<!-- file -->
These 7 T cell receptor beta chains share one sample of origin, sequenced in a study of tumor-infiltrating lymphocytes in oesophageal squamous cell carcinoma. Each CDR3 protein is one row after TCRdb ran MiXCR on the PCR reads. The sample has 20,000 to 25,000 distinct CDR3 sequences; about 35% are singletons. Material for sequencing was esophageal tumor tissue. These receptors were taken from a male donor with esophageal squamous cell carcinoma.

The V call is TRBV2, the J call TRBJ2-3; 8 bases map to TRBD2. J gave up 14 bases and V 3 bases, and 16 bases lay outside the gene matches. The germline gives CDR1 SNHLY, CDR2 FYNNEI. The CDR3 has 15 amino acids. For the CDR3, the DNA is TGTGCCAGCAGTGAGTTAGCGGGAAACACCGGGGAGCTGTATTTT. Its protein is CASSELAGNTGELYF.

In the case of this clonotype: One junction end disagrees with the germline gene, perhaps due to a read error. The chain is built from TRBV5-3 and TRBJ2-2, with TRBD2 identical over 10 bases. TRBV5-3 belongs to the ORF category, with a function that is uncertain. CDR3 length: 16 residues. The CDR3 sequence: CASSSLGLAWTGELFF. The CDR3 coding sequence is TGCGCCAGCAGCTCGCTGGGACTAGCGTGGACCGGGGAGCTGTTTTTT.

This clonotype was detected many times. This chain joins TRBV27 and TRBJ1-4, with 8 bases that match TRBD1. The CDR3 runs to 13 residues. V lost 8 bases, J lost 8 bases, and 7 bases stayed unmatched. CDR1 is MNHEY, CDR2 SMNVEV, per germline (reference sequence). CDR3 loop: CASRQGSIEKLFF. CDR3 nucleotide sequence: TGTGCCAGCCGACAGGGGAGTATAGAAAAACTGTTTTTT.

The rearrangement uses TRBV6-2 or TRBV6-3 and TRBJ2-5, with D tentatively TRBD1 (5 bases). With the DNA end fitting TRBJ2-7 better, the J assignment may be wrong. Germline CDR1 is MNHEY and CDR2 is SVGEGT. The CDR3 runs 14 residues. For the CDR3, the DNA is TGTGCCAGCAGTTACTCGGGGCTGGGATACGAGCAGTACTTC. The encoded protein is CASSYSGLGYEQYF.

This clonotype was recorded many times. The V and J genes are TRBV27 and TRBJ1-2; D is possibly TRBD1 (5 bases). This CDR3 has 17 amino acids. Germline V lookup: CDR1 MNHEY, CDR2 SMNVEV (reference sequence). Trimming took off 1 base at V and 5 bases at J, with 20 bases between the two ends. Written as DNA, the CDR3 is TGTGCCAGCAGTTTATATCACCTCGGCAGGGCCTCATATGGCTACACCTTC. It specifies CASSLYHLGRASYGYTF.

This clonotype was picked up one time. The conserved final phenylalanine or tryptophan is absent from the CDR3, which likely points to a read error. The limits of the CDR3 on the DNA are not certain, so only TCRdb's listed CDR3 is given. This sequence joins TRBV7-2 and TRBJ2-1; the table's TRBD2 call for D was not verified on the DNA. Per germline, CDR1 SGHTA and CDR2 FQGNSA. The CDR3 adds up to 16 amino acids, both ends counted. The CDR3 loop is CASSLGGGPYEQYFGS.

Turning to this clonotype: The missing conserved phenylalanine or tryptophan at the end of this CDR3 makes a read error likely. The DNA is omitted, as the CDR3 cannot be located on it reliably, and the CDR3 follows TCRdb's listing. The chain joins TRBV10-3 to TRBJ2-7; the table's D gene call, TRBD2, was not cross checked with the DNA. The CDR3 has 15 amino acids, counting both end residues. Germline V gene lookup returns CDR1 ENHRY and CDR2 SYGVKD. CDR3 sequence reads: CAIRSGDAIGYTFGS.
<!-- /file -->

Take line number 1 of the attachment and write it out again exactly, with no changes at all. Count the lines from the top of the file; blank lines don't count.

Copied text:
These 7 T cell receptor beta chains share one sample of origin, sequenced in a study of tumor-infiltrating lymphocytes in oesophageal squamous cell carcinoma. Each CDR3 protein is one row after TCRdb ran MiXCR on the PCR reads. The sample has 20,000 to 25,000 distinct CDR3 sequences; about 35% are singletons. Material for sequencing was esophageal tumor tissue. These receptors were taken from a male donor with esophageal squamous cell carcinoma.